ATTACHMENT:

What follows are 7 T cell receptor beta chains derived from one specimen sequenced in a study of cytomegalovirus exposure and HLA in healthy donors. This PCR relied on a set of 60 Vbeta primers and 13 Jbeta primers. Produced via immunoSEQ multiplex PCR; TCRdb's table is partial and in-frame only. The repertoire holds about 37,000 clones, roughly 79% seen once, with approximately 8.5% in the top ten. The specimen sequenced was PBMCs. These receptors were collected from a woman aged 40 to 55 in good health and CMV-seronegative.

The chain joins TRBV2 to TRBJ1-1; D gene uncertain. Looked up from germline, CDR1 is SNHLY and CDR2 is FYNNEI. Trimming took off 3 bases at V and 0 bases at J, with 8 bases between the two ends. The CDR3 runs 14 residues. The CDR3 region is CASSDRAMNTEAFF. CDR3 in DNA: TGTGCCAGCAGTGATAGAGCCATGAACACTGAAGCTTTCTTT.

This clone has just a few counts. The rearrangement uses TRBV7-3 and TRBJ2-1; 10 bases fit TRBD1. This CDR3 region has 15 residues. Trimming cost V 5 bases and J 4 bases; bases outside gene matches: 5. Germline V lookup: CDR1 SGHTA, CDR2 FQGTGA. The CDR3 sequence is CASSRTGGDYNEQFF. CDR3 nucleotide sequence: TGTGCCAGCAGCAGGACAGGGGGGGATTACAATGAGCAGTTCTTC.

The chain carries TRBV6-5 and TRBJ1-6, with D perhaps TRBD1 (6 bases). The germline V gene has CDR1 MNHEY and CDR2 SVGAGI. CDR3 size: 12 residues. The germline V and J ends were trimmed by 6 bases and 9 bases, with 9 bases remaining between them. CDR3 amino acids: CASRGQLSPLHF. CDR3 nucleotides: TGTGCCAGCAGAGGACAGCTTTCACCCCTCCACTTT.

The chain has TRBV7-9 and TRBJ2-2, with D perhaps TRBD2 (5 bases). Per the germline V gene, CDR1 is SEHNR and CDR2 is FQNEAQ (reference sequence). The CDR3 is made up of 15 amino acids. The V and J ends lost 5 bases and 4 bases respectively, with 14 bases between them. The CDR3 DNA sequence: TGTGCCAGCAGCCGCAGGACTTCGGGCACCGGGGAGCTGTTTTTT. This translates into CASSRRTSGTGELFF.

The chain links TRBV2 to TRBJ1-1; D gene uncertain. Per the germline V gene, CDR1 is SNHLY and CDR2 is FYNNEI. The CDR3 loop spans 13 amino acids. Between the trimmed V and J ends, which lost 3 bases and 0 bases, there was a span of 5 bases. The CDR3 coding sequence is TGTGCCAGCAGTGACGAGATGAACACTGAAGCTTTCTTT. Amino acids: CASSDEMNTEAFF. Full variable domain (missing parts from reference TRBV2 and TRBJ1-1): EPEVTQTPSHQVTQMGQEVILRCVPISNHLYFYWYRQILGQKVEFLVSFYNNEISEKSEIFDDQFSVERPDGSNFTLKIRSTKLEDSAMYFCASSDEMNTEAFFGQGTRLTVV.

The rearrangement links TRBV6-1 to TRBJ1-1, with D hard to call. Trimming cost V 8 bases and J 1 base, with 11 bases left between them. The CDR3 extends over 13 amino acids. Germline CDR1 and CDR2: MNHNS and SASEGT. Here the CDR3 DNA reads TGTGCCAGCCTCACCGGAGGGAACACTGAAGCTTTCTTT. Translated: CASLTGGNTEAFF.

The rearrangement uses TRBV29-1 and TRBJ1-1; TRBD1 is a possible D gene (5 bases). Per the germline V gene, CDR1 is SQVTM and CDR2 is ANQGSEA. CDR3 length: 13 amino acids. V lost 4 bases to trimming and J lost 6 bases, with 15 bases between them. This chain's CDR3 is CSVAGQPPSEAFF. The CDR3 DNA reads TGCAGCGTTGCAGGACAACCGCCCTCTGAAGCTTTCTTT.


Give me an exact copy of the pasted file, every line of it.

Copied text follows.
What follows are 7 T cell receptor beta chains derived from one specimen sequenced in a study of cytomegalovirus exposure and HLA in healthy donors. This PCR relied on a set of 60 Vbeta primers and 13 Jbeta primers. Produced via immunoSEQ multiplex PCR; TCRdb's table is partial and in-frame only. The repertoire holds about 37,000 clones, roughly 79% seen once, with approximately 8.5% in the top ten. The specimen sequenced was PBMCs. These receptors were collected from a woman aged 40 to 55 in good health and CMV-seronegative.

The chain joins TRBV2 to TRBJ1-1; D gene uncertain. Looked up from germline, CDR1 is SNHLY and CDR2 is FYNNEI. Trimming took off 3 bases at V and 0 bases at J, with 8 bases between the two ends. The CDR3 runs 14 residues. The CDR3 region is CASSDRAMNTEAFF. CDR3 in DNA: TGTGCCAGCAGTGATAGAGCCATGAACACTGAAGCTTTCTTT.

This clone has just a few counts. The rearrangement uses TRBV7-3 and TRBJ2-1; 10 bases fit TRBD1. This CDR3 region has 15 residues. Trimming cost V 5 bases and J 4 bases; bases outside gene matches: 5. Germline V lookup: CDR1 SGHTA, CDR2 FQGTGA. The CDR3 sequence is CASSRTGGDYNEQFF. CDR3 nucleotide sequence: TGTGCCAGCAGCAGGACAGGGGGGGATTACAATGAGCAGTTCTTC.

The chain carries TRBV6-5 and TRBJ1-6, with D perhaps TRBD1 (6 bases). The germline V gene has CDR1 MNHEY and CDR2 SVGAGI. CDR3 size: 12 residues. The germline V and J ends were trimmed by 6 bases and 9 bases, with 9 bases remaining between them. CDR3 amino acids: CASRGQLSPLHF. CDR3 nucleotides: TGTGCCAGCAGAGGACAGCTTTCACCCCTCCACTTT.

The chain has TRBV7-9 and TRBJ2-2, with D perhaps TRBD2 (5 bases). Per the germline V gene, CDR1 is SEHNR and CDR2 is FQNEAQ (reference sequence). The CDR3 is made up of 15 amino acids. The V and J ends lost 5 bases and 4 bases respectively, with 14 bases between them. The CDR3 DNA sequence: TGTGCCAGCAGCCGCAGGACTTCGGGCACCGGGGAGCTGTTTTTT. This translates into CASSRRTSGTGELFF.

The chain links TRBV2 to TRBJ1-1; D gene uncertain. Per the germline V gene, CDR1 is SNHLY and CDR2 is FYNNEI. The CDR3 loop spans 13 amino acids. Between the trimmed V and J ends, which lost 3 bases and 0 bases, there was a span of 5 bases. The CDR3 coding sequence is TGTGCCAGCAGTGACGAGATGAACACTGAAGCTTTCTTT. Amino acids: CASSDEMNTEAFF. Full variable domain (missing parts from reference TRBV2 and TRBJ1-1): EPEVTQTPSHQVTQMGQEVILRCVPISNHLYFYWYRQILGQKVEFLVSFYNNEISEKSEIFDDQFSVERPDGSNFTLKIRSTKLEDSAMYFCASSDEMNTEAFFGQGTRLTVV.

The rearrangement links TRBV6-1 to TRBJ1-1, with D hard to call. Trimming cost V 8 bases and J 1 base, with 11 bases left between them. The CDR3 extends over 13 amino acids. Germline CDR1 and CDR2: MNHNS and SASEGT. Here the CDR3 DNA reads TGTGCCAGCCTCACCGGAGGGAACACTGAAGCTTTCTTT. Translated: CASLTGGNTEAFF.

The rearrangement uses TRBV29-1 and TRBJ1-1; TRBD1 is a possible D gene (5 bases). Per the germline V gene, CDR1 is SQVTM and CDR2 is ANQGSEA. CDR3 length: 13 amino acids. V lost 4 bases to trimming and J lost 6 bases, with 15 bases between them. This chain's CDR3 is CSVAGQPPSEAFF. The CDR3 DNA reads TGCAGCGTTGCAGGACAACCGCCCTCTGAAGCTTTCTTT.